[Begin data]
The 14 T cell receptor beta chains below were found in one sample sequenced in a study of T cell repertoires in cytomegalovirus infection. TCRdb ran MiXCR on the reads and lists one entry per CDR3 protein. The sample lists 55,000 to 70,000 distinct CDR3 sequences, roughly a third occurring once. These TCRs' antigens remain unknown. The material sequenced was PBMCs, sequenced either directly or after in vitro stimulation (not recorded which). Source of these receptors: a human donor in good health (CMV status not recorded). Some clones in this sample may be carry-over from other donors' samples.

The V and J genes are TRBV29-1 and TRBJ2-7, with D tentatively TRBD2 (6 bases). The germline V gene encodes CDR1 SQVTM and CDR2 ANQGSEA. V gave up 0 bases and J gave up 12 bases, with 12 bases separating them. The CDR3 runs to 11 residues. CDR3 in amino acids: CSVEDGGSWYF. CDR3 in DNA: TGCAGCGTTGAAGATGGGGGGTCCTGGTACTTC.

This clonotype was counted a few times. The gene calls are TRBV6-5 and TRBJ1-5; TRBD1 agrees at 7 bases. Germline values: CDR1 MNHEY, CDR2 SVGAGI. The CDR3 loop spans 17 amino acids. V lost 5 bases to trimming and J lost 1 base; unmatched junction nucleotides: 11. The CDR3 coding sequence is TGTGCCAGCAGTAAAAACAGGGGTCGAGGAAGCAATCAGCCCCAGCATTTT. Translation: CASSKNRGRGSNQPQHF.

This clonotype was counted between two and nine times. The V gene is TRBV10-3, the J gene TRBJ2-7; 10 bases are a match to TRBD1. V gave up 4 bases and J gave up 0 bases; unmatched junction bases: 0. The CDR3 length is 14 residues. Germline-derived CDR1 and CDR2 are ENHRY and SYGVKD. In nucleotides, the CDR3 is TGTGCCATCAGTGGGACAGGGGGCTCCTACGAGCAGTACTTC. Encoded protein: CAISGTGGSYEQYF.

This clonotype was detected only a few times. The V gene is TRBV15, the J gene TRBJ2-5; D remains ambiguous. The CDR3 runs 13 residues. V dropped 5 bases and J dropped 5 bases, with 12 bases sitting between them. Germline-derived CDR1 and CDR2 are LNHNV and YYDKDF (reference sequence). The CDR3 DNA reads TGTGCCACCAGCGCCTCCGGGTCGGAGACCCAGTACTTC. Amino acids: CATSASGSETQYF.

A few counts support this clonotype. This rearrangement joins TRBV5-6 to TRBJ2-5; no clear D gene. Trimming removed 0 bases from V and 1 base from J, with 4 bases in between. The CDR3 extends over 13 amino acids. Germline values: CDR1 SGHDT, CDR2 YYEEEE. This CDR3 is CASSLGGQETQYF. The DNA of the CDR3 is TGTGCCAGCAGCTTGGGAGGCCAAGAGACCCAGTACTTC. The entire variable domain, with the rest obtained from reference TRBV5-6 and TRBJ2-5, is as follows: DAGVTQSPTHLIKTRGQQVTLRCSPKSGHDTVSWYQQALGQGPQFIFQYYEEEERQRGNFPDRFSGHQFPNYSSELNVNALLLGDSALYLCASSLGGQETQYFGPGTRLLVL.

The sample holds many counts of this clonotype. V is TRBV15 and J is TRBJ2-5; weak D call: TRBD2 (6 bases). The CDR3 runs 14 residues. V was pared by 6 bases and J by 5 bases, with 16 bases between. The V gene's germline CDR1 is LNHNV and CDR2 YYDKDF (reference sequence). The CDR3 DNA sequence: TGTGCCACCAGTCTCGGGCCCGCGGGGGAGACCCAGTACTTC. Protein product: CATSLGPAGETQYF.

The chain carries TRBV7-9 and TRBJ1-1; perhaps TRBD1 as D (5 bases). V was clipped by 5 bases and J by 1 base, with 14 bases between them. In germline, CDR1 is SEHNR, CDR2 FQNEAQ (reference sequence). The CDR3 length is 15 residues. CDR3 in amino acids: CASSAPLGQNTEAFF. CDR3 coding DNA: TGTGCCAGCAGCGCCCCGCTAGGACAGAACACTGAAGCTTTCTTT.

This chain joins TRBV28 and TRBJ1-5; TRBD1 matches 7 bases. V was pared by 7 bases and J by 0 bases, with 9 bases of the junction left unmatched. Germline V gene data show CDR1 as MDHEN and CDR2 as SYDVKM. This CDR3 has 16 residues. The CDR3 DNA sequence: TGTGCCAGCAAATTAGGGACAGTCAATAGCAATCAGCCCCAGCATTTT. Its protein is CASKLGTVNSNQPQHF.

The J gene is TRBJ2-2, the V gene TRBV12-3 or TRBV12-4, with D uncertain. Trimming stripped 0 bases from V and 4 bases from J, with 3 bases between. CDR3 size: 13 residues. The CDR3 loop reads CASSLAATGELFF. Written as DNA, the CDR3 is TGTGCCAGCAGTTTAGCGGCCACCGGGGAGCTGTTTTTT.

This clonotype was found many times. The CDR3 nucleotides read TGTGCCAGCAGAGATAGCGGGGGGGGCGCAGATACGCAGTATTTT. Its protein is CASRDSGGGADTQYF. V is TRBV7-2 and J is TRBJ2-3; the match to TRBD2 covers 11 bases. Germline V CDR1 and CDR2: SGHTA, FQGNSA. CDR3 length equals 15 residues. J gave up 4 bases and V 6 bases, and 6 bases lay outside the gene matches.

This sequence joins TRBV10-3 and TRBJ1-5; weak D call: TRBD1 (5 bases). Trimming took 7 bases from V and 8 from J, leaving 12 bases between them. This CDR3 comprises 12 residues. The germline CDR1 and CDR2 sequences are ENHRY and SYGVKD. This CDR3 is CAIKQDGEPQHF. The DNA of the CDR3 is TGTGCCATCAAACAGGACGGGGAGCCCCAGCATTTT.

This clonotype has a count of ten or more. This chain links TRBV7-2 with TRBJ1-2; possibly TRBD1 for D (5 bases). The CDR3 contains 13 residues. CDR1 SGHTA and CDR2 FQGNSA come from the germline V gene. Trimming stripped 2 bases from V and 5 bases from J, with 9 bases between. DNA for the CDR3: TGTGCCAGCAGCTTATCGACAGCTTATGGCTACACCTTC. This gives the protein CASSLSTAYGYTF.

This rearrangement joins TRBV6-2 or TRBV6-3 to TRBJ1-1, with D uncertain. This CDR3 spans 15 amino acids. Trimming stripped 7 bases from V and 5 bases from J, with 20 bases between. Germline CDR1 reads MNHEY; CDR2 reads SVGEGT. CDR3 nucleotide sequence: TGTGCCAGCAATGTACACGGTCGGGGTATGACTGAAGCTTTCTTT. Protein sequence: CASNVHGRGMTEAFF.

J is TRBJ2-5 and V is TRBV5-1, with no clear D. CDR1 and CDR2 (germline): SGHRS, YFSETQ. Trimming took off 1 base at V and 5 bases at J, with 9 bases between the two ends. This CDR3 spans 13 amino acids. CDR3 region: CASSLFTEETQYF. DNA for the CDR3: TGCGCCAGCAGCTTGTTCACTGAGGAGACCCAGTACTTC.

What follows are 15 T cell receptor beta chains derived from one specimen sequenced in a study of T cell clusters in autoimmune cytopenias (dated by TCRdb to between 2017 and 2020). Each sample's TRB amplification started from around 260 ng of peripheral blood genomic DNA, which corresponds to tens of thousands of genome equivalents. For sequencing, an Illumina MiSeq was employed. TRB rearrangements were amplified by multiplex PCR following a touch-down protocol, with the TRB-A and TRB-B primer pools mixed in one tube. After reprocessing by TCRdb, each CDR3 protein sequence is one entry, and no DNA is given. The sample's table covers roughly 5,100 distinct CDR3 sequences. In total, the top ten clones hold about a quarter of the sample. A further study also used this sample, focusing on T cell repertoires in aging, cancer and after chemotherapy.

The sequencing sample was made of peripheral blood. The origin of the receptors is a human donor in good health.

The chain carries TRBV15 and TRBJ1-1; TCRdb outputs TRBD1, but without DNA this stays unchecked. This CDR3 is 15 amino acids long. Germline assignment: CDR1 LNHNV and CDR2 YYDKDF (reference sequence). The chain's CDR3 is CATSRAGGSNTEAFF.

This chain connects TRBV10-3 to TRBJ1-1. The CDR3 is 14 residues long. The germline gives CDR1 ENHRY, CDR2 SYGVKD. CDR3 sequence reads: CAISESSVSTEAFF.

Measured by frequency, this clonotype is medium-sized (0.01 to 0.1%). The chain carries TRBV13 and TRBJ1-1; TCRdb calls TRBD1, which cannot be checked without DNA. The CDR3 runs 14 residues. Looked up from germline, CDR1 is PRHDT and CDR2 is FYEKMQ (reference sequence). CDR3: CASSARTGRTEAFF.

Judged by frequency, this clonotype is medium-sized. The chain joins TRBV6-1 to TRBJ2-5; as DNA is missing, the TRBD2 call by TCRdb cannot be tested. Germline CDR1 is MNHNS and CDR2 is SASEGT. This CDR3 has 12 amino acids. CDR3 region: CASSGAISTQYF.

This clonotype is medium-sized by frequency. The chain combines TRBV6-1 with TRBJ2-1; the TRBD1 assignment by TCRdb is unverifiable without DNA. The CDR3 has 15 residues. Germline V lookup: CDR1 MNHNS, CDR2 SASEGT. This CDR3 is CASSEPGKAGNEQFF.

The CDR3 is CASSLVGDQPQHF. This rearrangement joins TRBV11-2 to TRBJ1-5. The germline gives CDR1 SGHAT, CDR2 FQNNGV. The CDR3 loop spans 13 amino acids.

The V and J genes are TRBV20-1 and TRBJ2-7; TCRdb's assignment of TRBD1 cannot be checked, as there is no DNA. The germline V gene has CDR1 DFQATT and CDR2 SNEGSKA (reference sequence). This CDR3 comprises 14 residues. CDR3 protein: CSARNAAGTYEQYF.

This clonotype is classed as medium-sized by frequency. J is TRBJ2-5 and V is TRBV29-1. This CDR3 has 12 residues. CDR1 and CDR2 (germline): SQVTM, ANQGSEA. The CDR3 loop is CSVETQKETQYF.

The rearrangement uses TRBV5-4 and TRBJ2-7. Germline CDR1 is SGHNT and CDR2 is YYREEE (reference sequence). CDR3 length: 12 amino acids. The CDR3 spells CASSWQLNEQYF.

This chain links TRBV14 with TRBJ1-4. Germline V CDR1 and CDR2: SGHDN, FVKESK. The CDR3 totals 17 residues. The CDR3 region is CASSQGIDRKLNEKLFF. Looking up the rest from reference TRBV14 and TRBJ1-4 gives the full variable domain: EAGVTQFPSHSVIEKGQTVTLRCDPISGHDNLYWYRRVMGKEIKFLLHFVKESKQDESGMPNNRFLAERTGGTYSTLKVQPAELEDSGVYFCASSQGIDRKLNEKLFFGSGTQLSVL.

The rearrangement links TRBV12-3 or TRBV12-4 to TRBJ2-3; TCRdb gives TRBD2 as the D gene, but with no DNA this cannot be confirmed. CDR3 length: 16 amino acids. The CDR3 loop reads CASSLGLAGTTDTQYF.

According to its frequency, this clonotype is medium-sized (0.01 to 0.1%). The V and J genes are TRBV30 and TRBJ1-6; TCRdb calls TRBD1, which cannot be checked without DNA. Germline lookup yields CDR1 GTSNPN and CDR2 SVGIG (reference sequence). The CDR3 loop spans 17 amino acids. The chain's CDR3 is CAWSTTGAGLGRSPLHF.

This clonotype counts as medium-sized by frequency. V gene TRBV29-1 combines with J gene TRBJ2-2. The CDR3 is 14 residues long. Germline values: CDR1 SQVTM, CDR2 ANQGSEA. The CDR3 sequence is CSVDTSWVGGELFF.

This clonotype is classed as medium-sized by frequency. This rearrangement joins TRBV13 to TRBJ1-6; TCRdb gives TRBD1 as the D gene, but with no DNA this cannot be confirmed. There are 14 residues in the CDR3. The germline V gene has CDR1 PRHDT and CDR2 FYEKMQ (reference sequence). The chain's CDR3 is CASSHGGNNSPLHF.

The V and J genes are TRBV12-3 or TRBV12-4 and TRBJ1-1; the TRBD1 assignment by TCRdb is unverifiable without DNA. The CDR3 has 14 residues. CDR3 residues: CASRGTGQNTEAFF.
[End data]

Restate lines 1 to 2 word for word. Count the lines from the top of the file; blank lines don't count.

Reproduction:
The 14 T cell receptor beta chains below were found in one sample sequenced in a study of T cell repertoires in cytomegalovirus infection. TCRdb ran MiXCR on the reads and lists one entry per CDR3 protein. The sample lists 55,000 to 70,000 distinct CDR3 sequences, roughly a third occurring once. These TCRs' antigens remain unknown. The material sequenced was PBMCs, sequenced either directly or after in vitro stimulation (not recorded which). Source of these receptors: a human donor in good health (CMV status not recorded). Some clones in this sample may be carry-over from other donors' samples.

The V and J genes are TRBV29-1 and TRBJ2-7, with D tentatively TRBD2 (6 bases). The germline V gene encodes CDR1 SQVTM and CDR2 ANQGSEA. V gave up 0 bases and J gave up 12 bases, with 12 bases separating them. The CDR3 runs to 11 residues. CDR3 in amino acids: CSVEDGGSWYF. CDR3 in DNA: TGCAGCGTTGAAGATGGGGGGTCCTGGTACTTC.